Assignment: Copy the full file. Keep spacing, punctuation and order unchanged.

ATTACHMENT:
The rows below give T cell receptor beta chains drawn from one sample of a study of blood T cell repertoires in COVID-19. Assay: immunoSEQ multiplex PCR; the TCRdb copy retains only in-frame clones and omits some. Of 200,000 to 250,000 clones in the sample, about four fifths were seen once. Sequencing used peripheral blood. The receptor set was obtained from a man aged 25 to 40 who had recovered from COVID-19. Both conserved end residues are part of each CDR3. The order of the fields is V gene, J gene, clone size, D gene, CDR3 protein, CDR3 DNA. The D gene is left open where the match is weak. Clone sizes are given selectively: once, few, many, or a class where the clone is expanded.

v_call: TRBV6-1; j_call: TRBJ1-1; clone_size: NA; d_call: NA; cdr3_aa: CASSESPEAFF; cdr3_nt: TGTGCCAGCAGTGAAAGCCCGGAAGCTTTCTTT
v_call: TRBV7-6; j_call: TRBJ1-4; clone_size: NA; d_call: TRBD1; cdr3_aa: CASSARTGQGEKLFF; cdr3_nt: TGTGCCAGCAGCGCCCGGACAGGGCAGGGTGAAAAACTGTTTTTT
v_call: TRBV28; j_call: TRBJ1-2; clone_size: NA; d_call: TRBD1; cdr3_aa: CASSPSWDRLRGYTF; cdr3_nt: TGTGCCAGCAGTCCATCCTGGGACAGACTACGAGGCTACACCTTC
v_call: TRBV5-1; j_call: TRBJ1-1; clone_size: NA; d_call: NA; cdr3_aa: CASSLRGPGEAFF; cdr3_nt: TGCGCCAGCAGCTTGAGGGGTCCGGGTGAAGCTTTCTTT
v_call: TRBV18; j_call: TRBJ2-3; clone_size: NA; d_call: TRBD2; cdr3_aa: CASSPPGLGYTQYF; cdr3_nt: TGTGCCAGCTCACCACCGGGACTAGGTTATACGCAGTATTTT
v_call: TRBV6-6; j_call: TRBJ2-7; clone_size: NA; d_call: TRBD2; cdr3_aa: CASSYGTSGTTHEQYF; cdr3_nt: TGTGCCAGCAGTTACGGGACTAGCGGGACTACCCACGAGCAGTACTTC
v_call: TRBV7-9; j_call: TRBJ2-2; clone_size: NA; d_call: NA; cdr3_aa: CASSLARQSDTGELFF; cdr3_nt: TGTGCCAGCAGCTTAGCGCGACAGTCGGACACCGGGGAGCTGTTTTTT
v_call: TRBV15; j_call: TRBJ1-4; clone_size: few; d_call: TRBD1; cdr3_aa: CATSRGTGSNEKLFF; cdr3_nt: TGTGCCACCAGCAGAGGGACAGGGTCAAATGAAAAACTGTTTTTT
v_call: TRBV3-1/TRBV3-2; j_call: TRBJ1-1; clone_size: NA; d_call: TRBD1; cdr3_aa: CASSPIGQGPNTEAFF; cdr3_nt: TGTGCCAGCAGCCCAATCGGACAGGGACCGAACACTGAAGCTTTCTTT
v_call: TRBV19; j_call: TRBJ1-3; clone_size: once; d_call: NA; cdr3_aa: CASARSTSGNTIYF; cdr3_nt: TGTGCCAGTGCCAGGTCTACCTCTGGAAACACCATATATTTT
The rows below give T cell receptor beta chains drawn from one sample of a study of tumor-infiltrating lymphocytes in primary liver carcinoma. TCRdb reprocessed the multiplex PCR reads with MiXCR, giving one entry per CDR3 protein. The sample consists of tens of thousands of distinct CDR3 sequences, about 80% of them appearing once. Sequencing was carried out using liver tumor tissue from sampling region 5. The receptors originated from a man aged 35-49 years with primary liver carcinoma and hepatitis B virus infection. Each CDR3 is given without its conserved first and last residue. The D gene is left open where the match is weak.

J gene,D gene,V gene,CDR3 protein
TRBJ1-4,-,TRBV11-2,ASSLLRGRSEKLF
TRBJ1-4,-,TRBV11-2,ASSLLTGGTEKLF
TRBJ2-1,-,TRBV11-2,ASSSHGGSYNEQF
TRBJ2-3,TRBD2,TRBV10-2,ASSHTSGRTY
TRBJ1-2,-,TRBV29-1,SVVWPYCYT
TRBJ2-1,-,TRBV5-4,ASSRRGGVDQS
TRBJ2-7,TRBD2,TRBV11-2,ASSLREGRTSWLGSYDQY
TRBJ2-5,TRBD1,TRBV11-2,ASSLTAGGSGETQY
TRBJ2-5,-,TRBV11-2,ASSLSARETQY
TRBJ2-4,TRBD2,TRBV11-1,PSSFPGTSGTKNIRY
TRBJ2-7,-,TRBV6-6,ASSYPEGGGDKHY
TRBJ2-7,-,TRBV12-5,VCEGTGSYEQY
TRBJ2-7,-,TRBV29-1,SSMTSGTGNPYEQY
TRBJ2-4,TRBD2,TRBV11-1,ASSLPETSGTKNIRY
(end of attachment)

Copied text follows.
The rows below give T cell receptor beta chains drawn from one sample of a study of blood T cell repertoires in COVID-19. Assay: immunoSEQ multiplex PCR; the TCRdb copy retains only in-frame clones and omits some. Of 200,000 to 250,000 clones in the sample, about four fifths were seen once. Sequencing used peripheral blood. The receptor set was obtained from a man aged 25 to 40 who had recovered from COVID-19. Both conserved end residues are part of each CDR3. The order of the fields is V gene, J gene, clone size, D gene, CDR3 protein, CDR3 DNA. The D gene is left open where the match is weak. Clone sizes are given selectively: once, few, many, or a class where the clone is expanded.

v_call: TRBV6-1; j_call: TRBJ1-1; clone_size: NA; d_call: NA; cdr3_aa: CASSESPEAFF; cdr3_nt: TGTGCCAGCAGTGAAAGCCCGGAAGCTTTCTTT
v_call: TRBV7-6; j_call: TRBJ1-4; clone_size: NA; d_call: TRBD1; cdr3_aa: CASSARTGQGEKLFF; cdr3_nt: TGTGCCAGCAGCGCCCGGACAGGGCAGGGTGAAAAACTGTTTTTT
v_call: TRBV28; j_call: TRBJ1-2; clone_size: NA; d_call: TRBD1; cdr3_aa: CASSPSWDRLRGYTF; cdr3_nt: TGTGCCAGCAGTCCATCCTGGGACAGACTACGAGGCTACACCTTC
v_call: TRBV5-1; j_call: TRBJ1-1; clone_size: NA; d_call: NA; cdr3_aa: CASSLRGPGEAFF; cdr3_nt: TGCGCCAGCAGCTTGAGGGGTCCGGGTGAAGCTTTCTTT
v_call: TRBV18; j_call: TRBJ2-3; clone_size: NA; d_call: TRBD2; cdr3_aa: CASSPPGLGYTQYF; cdr3_nt: TGTGCCAGCTCACCACCGGGACTAGGTTATACGCAGTATTTT
v_call: TRBV6-6; j_call: TRBJ2-7; clone_size: NA; d_call: TRBD2; cdr3_aa: CASSYGTSGTTHEQYF; cdr3_nt: TGTGCCAGCAGTTACGGGACTAGCGGGACTACCCACGAGCAGTACTTC
v_call: TRBV7-9; j_call: TRBJ2-2; clone_size: NA; d_call: NA; cdr3_aa: CASSLARQSDTGELFF; cdr3_nt: TGTGCCAGCAGCTTAGCGCGACAGTCGGACACCGGGGAGCTGTTTTTT
v_call: TRBV15; j_call: TRBJ1-4; clone_size: few; d_call: TRBD1; cdr3_aa: CATSRGTGSNEKLFF; cdr3_nt: TGTGCCACCAGCAGAGGGACAGGGTCAAATGAAAAACTGTTTTTT
v_call: TRBV3-1/TRBV3-2; j_call: TRBJ1-1; clone_size: NA; d_call: TRBD1; cdr3_aa: CASSPIGQGPNTEAFF; cdr3_nt: TGTGCCAGCAGCCCAATCGGACAGGGACCGAACACTGAAGCTTTCTTT
v_call: TRBV19; j_call: TRBJ1-3; clone_size: once; d_call: NA; cdr3_aa: CASARSTSGNTIYF; cdr3_nt: TGTGCCAGTGCCAGGTCTACCTCTGGAAACACCATATATTTT
The rows below give T cell receptor beta chains drawn from one sample of a study of tumor-infiltrating lymphocytes in primary liver carcinoma. TCRdb reprocessed the multiplex PCR reads with MiXCR, giving one entry per CDR3 protein. The sample consists of tens of thousands of distinct CDR3 sequences, about 80% of them appearing once. Sequencing was carried out using liver tumor tissue from sampling region 5. The receptors originated from a man aged 35-49 years with primary liver carcinoma and hepatitis B virus infection. Each CDR3 is given without its conserved first and last residue. The D gene is left open where the match is weak.

J gene,D gene,V gene,CDR3 protein
TRBJ1-4,-,TRBV11-2,ASSLLRGRSEKLF
TRBJ1-4,-,TRBV11-2,ASSLLTGGTEKLF
TRBJ2-1,-,TRBV11-2,ASSSHGGSYNEQF
TRBJ2-3,TRBD2,TRBV10-2,ASSHTSGRTY
TRBJ1-2,-,TRBV29-1,SVVWPYCYT
TRBJ2-1,-,TRBV5-4,ASSRRGGVDQS
TRBJ2-7,TRBD2,TRBV11-2,ASSLREGRTSWLGSYDQY
TRBJ2-5,TRBD1,TRBV11-2,ASSLTAGGSGETQY
TRBJ2-5,-,TRBV11-2,ASSLSARETQY
TRBJ2-4,TRBD2,TRBV11-1,PSSFPGTSGTKNIRY
TRBJ2-7,-,TRBV6-6,ASSYPEGGGDKHY
TRBJ2-7,-,TRBV12-5,VCEGTGSYEQY
TRBJ2-7,-,TRBV29-1,SSMTSGTGNPYEQY
TRBJ2-4,TRBD2,TRBV11-1,ASSLPETSGTKNIRY